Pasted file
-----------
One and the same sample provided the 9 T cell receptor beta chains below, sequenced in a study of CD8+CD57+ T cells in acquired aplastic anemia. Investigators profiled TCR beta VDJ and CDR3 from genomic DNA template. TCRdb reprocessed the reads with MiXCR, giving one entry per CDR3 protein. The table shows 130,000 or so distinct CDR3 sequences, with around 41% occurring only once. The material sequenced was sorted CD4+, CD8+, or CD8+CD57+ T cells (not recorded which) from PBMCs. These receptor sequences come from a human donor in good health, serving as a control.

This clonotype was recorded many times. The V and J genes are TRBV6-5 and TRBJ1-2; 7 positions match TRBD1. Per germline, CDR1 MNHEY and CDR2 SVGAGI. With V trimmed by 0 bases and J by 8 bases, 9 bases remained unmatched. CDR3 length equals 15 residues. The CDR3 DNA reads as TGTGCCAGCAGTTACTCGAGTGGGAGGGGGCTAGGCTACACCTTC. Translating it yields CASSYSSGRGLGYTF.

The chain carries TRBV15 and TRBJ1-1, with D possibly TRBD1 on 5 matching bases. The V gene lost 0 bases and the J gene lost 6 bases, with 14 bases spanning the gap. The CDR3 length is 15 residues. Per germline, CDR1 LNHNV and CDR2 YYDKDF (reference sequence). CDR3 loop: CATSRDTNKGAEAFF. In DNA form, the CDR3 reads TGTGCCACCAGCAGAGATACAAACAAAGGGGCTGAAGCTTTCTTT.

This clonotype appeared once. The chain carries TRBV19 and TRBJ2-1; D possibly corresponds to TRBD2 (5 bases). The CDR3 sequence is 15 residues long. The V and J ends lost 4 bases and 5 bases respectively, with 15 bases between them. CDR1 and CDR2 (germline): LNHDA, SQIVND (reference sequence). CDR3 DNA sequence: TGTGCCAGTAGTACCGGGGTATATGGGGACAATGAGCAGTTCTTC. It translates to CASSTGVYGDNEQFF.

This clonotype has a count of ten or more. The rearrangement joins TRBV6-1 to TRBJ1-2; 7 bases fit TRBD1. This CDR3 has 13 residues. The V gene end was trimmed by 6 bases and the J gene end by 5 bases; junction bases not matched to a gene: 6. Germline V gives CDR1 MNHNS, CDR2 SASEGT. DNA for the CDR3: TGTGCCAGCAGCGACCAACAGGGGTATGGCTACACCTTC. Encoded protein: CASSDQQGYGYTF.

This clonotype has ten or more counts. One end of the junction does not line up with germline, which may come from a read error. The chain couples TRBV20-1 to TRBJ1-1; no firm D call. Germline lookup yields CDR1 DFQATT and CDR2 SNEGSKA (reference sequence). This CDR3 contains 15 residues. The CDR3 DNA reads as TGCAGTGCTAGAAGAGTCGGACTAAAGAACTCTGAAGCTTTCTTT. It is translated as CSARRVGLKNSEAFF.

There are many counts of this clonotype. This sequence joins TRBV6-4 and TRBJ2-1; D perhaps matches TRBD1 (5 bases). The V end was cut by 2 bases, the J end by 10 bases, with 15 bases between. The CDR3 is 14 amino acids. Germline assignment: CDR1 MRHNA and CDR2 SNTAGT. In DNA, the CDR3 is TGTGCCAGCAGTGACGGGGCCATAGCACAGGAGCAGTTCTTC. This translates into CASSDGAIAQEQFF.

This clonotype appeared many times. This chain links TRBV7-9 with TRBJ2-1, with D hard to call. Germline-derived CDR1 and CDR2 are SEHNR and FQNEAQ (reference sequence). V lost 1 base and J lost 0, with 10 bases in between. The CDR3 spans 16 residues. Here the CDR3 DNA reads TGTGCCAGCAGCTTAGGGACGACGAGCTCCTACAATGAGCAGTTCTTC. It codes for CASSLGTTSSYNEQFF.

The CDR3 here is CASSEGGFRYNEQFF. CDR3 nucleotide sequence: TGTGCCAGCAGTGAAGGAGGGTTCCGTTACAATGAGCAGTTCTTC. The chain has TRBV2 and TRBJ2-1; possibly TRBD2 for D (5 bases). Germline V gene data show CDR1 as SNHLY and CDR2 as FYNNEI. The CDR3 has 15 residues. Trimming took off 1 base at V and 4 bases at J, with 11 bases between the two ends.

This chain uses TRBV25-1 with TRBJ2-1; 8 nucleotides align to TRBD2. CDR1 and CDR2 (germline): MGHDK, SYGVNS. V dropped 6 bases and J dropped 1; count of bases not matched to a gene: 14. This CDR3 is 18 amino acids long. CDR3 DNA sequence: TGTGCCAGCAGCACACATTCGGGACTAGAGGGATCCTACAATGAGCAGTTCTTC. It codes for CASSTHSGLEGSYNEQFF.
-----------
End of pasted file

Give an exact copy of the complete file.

One and the same sample provided the 9 T cell receptor beta chains below, sequenced in a study of CD8+CD57+ T cells in acquired aplastic anemia. Investigators profiled TCR beta VDJ and CDR3 from genomic DNA template. TCRdb reprocessed the reads with MiXCR, giving one entry per CDR3 protein. The table shows 130,000 or so distinct CDR3 sequences, with around 41% occurring only once. The material sequenced was sorted CD4+, CD8+, or CD8+CD57+ T cells (not recorded which) from PBMCs. These receptor sequences come from a human donor in good health, serving as a control.

This clonotype was recorded many times. The V and J genes are TRBV6-5 and TRBJ1-2; 7 positions match TRBD1. Per germline, CDR1 MNHEY and CDR2 SVGAGI. With V trimmed by 0 bases and J by 8 bases, 9 bases remained unmatched. CDR3 length equals 15 residues. The CDR3 DNA reads as TGTGCCAGCAGTTACTCGAGTGGGAGGGGGCTAGGCTACACCTTC. Translating it yields CASSYSSGRGLGYTF.

The chain carries TRBV15 and TRBJ1-1, with D possibly TRBD1 on 5 matching bases. The V gene lost 0 bases and the J gene lost 6 bases, with 14 bases spanning the gap. The CDR3 length is 15 residues. Per germline, CDR1 LNHNV and CDR2 YYDKDF (reference sequence). CDR3 loop: CATSRDTNKGAEAFF. In DNA form, the CDR3 reads TGTGCCACCAGCAGAGATACAAACAAAGGGGCTGAAGCTTTCTTT.

This clonotype appeared once. The chain carries TRBV19 and TRBJ2-1; D possibly corresponds to TRBD2 (5 bases). The CDR3 sequence is 15 residues long. The V and J ends lost 4 bases and 5 bases respectively, with 15 bases between them. CDR1 and CDR2 (germline): LNHDA, SQIVND (reference sequence). CDR3 DNA sequence: TGTGCCAGTAGTACCGGGGTATATGGGGACAATGAGCAGTTCTTC. It translates to CASSTGVYGDNEQFF.

This clonotype has a count of ten or more. The rearrangement joins TRBV6-1 to TRBJ1-2; 7 bases fit TRBD1. This CDR3 has 13 residues. The V gene end was trimmed by 6 bases and the J gene end by 5 bases; junction bases not matched to a gene: 6. Germline V gives CDR1 MNHNS, CDR2 SASEGT. DNA for the CDR3: TGTGCCAGCAGCGACCAACAGGGGTATGGCTACACCTTC. Encoded protein: CASSDQQGYGYTF.

This clonotype has ten or more counts. One end of the junction does not line up with germline, which may come from a read error. The chain couples TRBV20-1 to TRBJ1-1; no firm D call. Germline lookup yields CDR1 DFQATT and CDR2 SNEGSKA (reference sequence). This CDR3 contains 15 residues. The CDR3 DNA reads as TGCAGTGCTAGAAGAGTCGGACTAAAGAACTCTGAAGCTTTCTTT. It is translated as CSARRVGLKNSEAFF.

There are many counts of this clonotype. This sequence joins TRBV6-4 and TRBJ2-1; D perhaps matches TRBD1 (5 bases). The V end was cut by 2 bases, the J end by 10 bases, with 15 bases between. The CDR3 is 14 amino acids. Germline assignment: CDR1 MRHNA and CDR2 SNTAGT. In DNA, the CDR3 is TGTGCCAGCAGTGACGGGGCCATAGCACAGGAGCAGTTCTTC. This translates into CASSDGAIAQEQFF.

This clonotype appeared many times. This chain links TRBV7-9 with TRBJ2-1, with D hard to call. Germline-derived CDR1 and CDR2 are SEHNR and FQNEAQ (reference sequence). V lost 1 base and J lost 0, with 10 bases in between. The CDR3 spans 16 residues. Here the CDR3 DNA reads TGTGCCAGCAGCTTAGGGACGACGAGCTCCTACAATGAGCAGTTCTTC. It codes for CASSLGTTSSYNEQFF.

The CDR3 here is CASSEGGFRYNEQFF. CDR3 nucleotide sequence: TGTGCCAGCAGTGAAGGAGGGTTCCGTTACAATGAGCAGTTCTTC. The chain has TRBV2 and TRBJ2-1; possibly TRBD2 for D (5 bases). Germline V gene data show CDR1 as SNHLY and CDR2 as FYNNEI. The CDR3 has 15 residues. Trimming took off 1 base at V and 4 bases at J, with 11 bases between the two ends.

This chain uses TRBV25-1 with TRBJ2-1; 8 nucleotides align to TRBD2. CDR1 and CDR2 (germline): MGHDK, SYGVNS. V dropped 6 bases and J dropped 1; count of bases not matched to a gene: 14. This CDR3 is 18 amino acids long. CDR3 DNA sequence: TGTGCCAGCAGCACACATTCGGGACTAGAGGGATCCTACAATGAGCAGTTCTTC. It codes for CASSTHSGLEGSYNEQFF.